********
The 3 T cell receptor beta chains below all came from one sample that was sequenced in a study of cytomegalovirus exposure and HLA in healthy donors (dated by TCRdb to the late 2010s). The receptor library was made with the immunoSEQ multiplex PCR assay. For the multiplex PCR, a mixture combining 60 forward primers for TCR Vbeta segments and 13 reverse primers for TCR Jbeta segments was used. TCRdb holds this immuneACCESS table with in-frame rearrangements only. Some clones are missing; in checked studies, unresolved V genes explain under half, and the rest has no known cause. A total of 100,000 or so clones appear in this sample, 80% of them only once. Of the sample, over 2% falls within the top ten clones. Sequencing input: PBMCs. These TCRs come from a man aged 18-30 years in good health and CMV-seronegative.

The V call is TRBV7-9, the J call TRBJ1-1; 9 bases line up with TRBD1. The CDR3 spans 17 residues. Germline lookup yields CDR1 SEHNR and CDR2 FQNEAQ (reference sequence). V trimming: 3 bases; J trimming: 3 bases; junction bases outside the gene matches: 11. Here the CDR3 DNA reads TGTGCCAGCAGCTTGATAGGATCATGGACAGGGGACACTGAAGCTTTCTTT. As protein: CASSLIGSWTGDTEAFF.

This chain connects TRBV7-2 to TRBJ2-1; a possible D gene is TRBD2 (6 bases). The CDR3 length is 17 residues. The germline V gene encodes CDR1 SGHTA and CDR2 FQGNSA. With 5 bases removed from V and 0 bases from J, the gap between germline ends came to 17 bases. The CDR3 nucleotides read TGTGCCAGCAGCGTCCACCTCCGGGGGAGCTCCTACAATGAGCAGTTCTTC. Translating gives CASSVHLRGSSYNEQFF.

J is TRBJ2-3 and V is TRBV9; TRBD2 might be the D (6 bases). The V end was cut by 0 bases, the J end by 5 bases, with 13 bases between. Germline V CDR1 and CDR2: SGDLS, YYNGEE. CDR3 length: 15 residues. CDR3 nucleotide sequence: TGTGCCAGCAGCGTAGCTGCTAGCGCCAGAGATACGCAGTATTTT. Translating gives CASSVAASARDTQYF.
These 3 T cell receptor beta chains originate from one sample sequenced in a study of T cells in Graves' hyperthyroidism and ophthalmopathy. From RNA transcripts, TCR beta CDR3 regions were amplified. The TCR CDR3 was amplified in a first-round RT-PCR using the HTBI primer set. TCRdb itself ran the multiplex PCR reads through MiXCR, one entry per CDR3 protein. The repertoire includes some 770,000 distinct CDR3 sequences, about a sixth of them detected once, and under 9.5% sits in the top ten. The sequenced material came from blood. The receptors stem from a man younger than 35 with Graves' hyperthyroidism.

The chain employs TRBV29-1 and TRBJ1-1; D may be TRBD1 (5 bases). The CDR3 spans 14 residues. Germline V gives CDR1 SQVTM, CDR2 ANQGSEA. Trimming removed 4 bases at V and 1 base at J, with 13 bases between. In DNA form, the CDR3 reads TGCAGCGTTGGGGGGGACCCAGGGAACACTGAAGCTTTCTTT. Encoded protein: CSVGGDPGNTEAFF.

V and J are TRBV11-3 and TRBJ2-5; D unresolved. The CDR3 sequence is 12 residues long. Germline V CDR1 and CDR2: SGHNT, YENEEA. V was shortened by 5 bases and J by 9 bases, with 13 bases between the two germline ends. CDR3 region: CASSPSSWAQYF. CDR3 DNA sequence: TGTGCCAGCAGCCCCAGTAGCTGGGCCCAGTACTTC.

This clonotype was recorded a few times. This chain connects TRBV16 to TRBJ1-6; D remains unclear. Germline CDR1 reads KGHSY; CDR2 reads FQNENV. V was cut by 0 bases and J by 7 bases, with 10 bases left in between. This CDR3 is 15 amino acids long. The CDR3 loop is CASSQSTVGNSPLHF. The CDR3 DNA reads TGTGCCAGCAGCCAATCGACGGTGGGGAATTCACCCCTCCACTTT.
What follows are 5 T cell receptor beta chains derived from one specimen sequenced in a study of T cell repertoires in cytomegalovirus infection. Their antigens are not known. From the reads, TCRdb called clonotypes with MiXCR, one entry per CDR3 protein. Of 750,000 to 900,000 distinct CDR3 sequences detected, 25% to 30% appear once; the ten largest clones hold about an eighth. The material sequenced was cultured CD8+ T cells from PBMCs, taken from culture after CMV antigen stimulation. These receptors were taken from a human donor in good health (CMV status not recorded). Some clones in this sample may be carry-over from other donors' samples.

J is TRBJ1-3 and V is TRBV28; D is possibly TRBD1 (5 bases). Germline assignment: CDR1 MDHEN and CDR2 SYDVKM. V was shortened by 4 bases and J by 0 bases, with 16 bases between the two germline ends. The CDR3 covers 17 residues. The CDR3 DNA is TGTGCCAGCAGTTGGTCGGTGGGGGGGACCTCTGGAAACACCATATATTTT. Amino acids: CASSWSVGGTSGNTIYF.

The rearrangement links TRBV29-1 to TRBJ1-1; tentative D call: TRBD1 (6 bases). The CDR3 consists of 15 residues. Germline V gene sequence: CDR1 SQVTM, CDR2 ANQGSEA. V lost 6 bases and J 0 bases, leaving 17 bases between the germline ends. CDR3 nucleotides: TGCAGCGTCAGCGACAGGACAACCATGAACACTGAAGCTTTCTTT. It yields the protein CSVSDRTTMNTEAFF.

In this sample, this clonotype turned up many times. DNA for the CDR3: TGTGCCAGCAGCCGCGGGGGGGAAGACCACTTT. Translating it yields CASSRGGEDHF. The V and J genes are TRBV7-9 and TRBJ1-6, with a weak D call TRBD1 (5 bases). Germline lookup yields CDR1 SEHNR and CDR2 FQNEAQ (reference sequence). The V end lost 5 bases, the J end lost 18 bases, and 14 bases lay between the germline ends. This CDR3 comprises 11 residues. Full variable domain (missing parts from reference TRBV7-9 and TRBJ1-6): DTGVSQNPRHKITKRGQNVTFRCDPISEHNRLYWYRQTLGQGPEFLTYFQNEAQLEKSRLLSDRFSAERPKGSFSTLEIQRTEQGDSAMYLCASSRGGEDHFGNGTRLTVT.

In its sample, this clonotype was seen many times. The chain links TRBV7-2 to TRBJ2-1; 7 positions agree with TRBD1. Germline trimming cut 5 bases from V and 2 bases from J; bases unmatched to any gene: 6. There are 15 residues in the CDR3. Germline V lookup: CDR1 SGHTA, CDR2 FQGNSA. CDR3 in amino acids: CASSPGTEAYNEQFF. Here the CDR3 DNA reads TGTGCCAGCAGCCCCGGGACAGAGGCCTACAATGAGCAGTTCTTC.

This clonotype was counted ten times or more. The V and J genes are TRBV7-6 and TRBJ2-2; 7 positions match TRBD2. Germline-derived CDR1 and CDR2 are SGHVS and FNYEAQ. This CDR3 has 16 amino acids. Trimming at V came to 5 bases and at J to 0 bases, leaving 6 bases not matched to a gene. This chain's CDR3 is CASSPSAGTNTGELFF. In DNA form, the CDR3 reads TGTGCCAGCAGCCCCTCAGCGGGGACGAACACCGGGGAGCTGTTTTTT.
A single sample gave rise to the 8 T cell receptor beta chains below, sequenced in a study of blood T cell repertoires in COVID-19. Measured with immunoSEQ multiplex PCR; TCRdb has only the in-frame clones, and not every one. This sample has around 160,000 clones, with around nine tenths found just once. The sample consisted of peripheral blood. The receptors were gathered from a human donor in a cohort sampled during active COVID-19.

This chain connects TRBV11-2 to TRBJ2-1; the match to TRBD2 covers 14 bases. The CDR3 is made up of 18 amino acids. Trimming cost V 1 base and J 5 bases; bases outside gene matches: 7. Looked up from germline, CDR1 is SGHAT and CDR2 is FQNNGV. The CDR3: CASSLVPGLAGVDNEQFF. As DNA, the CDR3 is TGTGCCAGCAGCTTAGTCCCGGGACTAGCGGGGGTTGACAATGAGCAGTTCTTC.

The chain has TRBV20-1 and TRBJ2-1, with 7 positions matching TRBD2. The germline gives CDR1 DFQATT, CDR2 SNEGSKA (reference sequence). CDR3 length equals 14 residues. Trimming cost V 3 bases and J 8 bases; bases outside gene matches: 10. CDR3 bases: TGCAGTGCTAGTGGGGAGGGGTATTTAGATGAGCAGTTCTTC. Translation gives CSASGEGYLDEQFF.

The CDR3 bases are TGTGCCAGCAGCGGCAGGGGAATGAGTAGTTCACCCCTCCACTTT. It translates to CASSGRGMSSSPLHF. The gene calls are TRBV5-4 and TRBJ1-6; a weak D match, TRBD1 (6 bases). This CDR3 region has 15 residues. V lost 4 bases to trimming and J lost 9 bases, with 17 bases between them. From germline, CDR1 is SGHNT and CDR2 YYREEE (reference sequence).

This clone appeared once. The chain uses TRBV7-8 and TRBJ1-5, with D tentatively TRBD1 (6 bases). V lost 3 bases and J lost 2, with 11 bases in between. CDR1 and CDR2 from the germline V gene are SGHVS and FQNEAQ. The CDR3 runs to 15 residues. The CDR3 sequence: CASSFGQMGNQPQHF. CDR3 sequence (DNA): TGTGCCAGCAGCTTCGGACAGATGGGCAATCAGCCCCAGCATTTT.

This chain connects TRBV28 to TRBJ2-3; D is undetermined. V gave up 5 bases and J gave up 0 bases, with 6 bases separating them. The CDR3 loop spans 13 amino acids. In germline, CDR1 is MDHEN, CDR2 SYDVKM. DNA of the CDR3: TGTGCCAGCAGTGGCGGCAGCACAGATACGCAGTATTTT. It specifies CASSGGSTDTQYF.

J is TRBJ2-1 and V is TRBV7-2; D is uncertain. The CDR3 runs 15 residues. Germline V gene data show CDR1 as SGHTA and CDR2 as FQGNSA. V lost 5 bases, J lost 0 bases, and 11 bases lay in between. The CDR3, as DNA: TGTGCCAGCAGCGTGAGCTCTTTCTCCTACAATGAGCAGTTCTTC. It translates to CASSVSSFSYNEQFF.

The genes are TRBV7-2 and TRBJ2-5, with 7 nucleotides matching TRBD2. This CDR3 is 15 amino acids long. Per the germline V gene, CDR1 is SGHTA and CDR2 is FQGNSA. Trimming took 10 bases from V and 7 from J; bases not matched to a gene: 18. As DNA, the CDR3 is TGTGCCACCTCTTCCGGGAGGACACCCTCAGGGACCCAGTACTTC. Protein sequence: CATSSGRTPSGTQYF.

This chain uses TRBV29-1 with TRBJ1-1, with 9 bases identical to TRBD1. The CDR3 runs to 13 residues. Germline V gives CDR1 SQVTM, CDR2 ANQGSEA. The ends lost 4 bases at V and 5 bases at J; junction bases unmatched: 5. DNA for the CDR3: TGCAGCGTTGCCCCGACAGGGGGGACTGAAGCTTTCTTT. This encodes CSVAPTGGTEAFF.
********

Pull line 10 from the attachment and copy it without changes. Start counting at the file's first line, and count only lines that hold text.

J is TRBJ1-3 and V is TRBV28; D is possibly TRBD1 (5 bases). Germline assignment: CDR1 MDHEN and CDR2 SYDVKM. V was shortened by 4 bases and J by 0 bases, with 16 bases between the two germline ends. The CDR3 covers 17 residues. The CDR3 DNA is TGTGCCAGCAGTTGGTCGGTGGGGGGGACCTCTGGAAACACCATATATTTT. Amino acids: CASSWSVGGTSGNTIYF.